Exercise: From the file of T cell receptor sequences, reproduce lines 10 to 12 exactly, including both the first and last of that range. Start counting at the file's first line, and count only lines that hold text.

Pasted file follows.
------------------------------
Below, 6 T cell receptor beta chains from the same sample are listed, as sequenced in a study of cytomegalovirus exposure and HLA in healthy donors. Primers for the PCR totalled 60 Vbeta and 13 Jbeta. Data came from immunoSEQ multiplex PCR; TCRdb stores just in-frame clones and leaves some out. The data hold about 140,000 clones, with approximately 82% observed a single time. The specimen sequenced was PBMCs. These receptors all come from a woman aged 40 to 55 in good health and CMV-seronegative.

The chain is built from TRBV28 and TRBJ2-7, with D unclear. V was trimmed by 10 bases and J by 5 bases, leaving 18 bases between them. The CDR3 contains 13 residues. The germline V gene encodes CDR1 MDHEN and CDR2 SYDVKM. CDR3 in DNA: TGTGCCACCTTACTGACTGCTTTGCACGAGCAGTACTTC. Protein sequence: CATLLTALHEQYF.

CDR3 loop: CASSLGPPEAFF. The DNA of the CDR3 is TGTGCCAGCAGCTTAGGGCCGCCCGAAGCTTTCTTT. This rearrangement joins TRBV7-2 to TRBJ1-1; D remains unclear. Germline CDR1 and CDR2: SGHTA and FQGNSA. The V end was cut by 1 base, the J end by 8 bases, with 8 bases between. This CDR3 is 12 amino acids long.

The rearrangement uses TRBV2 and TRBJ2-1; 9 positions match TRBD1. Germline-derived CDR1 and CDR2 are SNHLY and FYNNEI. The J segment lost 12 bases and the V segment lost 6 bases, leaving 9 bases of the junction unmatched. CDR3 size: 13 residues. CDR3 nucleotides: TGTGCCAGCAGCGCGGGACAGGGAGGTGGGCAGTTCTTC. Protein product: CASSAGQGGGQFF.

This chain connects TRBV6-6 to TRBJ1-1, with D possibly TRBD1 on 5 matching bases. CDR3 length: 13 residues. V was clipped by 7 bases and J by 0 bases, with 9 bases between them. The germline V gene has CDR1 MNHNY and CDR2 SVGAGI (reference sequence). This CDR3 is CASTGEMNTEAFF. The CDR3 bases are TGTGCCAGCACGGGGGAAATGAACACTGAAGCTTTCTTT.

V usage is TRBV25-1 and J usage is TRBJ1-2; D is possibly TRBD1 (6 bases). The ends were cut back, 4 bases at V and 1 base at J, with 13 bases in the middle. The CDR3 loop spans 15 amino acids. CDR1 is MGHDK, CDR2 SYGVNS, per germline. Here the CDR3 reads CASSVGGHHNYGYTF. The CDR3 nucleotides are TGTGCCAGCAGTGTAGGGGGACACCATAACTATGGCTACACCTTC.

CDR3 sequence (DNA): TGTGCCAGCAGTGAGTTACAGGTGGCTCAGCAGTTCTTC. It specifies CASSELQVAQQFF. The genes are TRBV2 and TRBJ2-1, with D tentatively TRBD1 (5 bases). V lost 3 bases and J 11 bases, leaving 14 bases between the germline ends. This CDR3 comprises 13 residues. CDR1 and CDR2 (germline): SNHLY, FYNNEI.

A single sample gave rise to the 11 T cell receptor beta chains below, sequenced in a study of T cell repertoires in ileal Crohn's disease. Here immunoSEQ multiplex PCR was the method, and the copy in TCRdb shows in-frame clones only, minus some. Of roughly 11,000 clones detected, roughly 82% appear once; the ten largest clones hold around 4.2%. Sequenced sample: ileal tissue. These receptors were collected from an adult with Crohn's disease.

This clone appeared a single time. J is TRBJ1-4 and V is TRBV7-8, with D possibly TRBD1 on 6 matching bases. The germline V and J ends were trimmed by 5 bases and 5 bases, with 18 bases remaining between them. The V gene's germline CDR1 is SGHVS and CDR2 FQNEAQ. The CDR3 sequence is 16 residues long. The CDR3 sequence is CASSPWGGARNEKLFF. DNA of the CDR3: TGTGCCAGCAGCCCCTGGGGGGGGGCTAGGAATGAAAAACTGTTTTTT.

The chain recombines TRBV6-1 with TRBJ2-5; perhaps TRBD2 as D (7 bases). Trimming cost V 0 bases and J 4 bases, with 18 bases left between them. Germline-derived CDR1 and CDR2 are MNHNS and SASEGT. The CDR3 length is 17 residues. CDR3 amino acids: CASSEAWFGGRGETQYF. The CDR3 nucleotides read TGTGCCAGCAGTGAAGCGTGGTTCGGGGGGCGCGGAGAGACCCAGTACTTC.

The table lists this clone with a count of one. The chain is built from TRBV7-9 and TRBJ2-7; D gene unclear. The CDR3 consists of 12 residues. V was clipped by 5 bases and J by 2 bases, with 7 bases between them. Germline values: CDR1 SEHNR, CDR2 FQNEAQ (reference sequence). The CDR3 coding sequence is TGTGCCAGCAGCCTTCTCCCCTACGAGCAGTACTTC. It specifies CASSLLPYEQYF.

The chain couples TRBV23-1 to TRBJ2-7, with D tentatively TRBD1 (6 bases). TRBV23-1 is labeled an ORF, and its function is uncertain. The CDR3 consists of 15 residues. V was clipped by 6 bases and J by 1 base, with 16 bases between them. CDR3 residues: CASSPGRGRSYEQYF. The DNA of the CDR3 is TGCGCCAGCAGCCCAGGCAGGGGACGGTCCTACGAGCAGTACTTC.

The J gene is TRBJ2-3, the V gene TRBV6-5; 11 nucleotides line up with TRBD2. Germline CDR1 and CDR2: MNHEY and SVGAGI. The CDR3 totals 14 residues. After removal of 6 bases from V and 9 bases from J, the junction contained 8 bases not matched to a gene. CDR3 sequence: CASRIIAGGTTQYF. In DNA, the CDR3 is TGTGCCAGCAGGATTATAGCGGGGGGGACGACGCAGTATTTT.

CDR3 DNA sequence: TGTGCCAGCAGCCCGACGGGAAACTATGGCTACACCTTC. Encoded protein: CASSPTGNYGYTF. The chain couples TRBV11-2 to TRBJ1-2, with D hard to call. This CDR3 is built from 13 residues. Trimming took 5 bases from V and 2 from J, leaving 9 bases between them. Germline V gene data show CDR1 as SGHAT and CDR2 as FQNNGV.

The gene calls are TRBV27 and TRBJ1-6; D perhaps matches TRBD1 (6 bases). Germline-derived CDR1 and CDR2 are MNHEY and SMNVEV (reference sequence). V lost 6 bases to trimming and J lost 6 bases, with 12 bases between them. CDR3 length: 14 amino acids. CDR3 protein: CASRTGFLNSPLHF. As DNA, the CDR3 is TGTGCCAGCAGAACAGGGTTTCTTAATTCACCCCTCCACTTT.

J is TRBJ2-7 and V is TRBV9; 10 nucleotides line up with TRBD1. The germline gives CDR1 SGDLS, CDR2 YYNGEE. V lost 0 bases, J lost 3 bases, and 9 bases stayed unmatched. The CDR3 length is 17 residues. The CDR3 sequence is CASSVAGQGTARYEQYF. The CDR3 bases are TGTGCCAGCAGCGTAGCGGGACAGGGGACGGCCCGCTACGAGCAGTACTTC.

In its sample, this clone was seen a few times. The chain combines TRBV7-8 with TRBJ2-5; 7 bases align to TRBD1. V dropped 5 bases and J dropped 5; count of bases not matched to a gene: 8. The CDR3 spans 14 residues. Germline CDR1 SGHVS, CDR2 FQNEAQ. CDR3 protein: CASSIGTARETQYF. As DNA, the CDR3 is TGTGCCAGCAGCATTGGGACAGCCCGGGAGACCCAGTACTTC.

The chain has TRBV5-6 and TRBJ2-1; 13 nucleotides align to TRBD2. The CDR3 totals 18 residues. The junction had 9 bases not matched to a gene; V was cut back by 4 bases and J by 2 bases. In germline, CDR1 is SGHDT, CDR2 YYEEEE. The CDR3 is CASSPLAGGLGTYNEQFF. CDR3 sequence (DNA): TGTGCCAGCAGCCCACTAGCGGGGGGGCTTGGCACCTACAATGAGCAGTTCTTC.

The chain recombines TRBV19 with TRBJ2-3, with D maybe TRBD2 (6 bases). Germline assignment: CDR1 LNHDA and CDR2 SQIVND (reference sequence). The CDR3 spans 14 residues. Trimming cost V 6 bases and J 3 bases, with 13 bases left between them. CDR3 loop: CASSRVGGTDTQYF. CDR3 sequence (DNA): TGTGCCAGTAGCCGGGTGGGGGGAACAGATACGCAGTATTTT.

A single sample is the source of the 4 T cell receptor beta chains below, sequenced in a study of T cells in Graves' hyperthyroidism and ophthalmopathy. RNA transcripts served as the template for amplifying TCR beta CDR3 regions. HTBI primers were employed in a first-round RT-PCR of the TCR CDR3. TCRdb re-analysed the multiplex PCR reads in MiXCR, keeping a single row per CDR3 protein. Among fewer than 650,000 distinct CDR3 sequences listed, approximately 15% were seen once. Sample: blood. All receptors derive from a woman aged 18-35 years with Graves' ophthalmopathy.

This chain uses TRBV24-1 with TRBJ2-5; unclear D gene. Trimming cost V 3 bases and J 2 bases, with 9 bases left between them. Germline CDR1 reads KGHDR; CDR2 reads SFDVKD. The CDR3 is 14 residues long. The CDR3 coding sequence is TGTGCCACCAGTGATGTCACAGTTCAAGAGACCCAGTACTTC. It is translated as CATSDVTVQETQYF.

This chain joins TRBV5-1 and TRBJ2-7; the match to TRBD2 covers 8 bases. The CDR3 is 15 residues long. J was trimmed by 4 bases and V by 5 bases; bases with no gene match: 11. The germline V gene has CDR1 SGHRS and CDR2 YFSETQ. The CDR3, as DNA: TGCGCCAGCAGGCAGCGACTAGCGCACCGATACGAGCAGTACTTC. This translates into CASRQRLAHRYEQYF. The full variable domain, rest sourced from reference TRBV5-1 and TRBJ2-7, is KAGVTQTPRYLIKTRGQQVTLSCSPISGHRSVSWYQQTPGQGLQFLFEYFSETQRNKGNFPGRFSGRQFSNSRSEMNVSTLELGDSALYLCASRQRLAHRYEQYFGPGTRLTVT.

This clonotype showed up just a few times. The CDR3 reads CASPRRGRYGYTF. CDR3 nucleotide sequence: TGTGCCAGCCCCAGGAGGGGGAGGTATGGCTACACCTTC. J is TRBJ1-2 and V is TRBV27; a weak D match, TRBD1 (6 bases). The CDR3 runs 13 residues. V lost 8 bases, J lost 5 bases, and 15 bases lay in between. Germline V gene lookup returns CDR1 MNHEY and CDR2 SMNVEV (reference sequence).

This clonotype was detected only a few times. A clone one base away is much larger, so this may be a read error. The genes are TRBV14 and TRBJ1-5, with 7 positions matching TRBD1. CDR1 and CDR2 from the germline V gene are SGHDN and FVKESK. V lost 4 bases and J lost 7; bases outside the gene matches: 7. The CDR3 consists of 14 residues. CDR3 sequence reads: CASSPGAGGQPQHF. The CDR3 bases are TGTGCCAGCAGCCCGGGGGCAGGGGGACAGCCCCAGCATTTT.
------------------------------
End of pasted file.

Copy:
The chain recombines TRBV6-1 with TRBJ2-5; perhaps TRBD2 as D (7 bases). Trimming cost V 0 bases and J 4 bases, with 18 bases left between them. Germline-derived CDR1 and CDR2 are MNHNS and SASEGT. The CDR3 length is 17 residues. CDR3 amino acids: CASSEAWFGGRGETQYF. The CDR3 nucleotides read TGTGCCAGCAGTGAAGCGTGGTTCGGGGGGCGCGGAGAGACCCAGTACTTC.

The table lists this clone with a count of one. The chain is built from TRBV7-9 and TRBJ2-7; D gene unclear. The CDR3 consists of 12 residues. V was clipped by 5 bases and J by 2 bases, with 7 bases between them. Germline values: CDR1 SEHNR, CDR2 FQNEAQ (reference sequence). The CDR3 coding sequence is TGTGCCAGCAGCCTTCTCCCCTACGAGCAGTACTTC. It specifies CASSLLPYEQYF.

The chain couples TRBV23-1 to TRBJ2-7, with D tentatively TRBD1 (6 bases). TRBV23-1 is labeled an ORF, and its function is uncertain. The CDR3 consists of 15 residues. V was clipped by 6 bases and J by 1 base, with 16 bases between them. CDR3 residues: CASSPGRGRSYEQYF. The DNA of the CDR3 is TGCGCCAGCAGCCCAGGCAGGGGACGGTCCTACGAGCAGTACTTC.